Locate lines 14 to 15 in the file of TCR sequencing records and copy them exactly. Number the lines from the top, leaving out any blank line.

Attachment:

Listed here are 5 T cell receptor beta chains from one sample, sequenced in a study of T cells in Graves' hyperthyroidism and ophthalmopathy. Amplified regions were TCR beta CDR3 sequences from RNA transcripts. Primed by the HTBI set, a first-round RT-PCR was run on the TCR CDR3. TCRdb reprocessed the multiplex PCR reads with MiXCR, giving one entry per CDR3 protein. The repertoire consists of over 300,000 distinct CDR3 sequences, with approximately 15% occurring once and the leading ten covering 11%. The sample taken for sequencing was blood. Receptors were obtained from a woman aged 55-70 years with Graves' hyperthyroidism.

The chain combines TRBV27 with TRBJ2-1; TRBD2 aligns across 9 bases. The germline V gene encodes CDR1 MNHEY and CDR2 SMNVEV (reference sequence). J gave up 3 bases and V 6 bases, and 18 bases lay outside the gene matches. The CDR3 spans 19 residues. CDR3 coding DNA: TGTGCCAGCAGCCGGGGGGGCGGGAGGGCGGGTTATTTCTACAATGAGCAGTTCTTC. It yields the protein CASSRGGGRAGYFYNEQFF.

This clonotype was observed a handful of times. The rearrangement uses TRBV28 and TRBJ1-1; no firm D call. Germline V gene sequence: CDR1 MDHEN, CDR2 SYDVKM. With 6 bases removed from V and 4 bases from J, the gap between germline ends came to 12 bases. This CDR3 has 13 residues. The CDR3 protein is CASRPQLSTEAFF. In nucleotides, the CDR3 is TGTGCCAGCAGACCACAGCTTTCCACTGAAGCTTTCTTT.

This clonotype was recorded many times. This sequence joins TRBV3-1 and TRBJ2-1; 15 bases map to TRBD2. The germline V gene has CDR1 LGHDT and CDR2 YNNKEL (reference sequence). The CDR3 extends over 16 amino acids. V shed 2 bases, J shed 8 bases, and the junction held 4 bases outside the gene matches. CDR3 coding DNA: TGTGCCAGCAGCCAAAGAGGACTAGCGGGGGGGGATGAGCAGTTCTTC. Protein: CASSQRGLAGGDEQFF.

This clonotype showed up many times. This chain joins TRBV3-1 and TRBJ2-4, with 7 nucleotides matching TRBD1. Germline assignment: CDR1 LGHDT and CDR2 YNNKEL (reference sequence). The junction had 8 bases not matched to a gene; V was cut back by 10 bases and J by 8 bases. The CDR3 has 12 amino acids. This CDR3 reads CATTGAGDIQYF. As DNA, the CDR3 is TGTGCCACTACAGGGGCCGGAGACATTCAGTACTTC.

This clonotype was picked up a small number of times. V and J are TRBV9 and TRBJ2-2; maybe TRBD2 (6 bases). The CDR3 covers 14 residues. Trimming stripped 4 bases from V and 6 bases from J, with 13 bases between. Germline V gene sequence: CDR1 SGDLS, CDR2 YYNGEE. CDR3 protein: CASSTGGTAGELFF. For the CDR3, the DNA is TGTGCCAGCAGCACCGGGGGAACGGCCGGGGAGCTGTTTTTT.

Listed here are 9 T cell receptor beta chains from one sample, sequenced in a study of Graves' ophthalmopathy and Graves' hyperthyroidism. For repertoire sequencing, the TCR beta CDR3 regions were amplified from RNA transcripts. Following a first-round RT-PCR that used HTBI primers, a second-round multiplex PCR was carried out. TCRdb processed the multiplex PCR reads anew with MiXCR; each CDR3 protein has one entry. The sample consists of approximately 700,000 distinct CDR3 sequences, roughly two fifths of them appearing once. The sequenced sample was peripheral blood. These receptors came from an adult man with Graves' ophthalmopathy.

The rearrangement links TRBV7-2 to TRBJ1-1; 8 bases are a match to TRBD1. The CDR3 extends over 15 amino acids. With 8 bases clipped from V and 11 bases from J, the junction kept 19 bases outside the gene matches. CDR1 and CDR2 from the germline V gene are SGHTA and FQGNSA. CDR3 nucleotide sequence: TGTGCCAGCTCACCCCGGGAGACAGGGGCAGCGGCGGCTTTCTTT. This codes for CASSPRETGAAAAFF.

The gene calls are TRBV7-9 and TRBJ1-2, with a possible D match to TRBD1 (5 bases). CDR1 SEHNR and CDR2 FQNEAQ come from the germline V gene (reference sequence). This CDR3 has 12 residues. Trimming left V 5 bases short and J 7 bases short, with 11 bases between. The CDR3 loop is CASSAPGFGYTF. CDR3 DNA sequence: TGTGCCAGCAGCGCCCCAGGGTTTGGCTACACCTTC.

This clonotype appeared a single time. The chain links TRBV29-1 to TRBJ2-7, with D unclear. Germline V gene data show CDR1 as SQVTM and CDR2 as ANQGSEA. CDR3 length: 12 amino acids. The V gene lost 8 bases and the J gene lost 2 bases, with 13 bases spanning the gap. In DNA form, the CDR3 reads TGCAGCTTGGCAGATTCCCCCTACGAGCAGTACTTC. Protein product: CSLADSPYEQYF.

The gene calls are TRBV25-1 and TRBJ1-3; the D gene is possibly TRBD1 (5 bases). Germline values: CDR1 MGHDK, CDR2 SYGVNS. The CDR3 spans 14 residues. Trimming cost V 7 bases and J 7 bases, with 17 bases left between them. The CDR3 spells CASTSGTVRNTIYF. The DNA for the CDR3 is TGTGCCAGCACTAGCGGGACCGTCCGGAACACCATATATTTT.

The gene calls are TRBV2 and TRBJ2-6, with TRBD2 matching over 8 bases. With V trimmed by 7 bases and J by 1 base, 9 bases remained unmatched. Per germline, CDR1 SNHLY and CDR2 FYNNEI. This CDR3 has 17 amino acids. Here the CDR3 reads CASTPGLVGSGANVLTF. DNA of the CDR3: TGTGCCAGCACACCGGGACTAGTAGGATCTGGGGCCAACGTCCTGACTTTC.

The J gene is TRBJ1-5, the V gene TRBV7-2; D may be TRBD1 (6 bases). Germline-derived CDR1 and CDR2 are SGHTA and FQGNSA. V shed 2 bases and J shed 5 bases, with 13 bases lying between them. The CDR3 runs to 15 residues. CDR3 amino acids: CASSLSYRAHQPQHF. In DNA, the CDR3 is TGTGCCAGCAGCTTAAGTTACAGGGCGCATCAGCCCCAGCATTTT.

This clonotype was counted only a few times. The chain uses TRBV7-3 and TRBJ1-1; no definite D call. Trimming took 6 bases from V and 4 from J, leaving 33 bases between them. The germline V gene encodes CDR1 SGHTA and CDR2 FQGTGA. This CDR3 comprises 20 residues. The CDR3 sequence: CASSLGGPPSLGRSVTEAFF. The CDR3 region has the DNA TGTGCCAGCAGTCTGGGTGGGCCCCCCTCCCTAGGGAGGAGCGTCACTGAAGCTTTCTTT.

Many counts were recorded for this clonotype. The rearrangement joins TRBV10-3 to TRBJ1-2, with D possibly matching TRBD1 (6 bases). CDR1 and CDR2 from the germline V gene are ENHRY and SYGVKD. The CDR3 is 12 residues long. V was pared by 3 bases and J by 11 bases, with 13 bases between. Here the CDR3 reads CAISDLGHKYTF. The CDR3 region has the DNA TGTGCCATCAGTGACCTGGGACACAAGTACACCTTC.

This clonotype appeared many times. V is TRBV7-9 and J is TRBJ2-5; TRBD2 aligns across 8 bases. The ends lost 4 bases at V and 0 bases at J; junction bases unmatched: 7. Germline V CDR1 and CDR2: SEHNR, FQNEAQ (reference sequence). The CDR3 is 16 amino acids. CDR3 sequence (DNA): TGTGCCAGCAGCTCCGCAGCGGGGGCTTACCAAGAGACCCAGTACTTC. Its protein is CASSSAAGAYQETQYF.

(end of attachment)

This clonotype was counted only a few times. The chain uses TRBV7-3 and TRBJ1-1; no definite D call. Trimming took 6 bases from V and 4 from J, leaving 33 bases between them. The germline V gene encodes CDR1 SGHTA and CDR2 FQGTGA. This CDR3 comprises 20 residues. The CDR3 sequence: CASSLGGPPSLGRSVTEAFF. The CDR3 region has the DNA TGTGCCAGCAGTCTGGGTGGGCCCCCCTCCCTAGGGAGGAGCGTCACTGAAGCTTTCTTT.

Many counts were recorded for this clonotype. The rearrangement joins TRBV10-3 to TRBJ1-2, with D possibly matching TRBD1 (6 bases). CDR1 and CDR2 from the germline V gene are ENHRY and SYGVKD. The CDR3 is 12 residues long. V was pared by 3 bases and J by 11 bases, with 13 bases between. Here the CDR3 reads CAISDLGHKYTF. The CDR3 region has the DNA TGTGCCATCAGTGACCTGGGACACAAGTACACCTTC.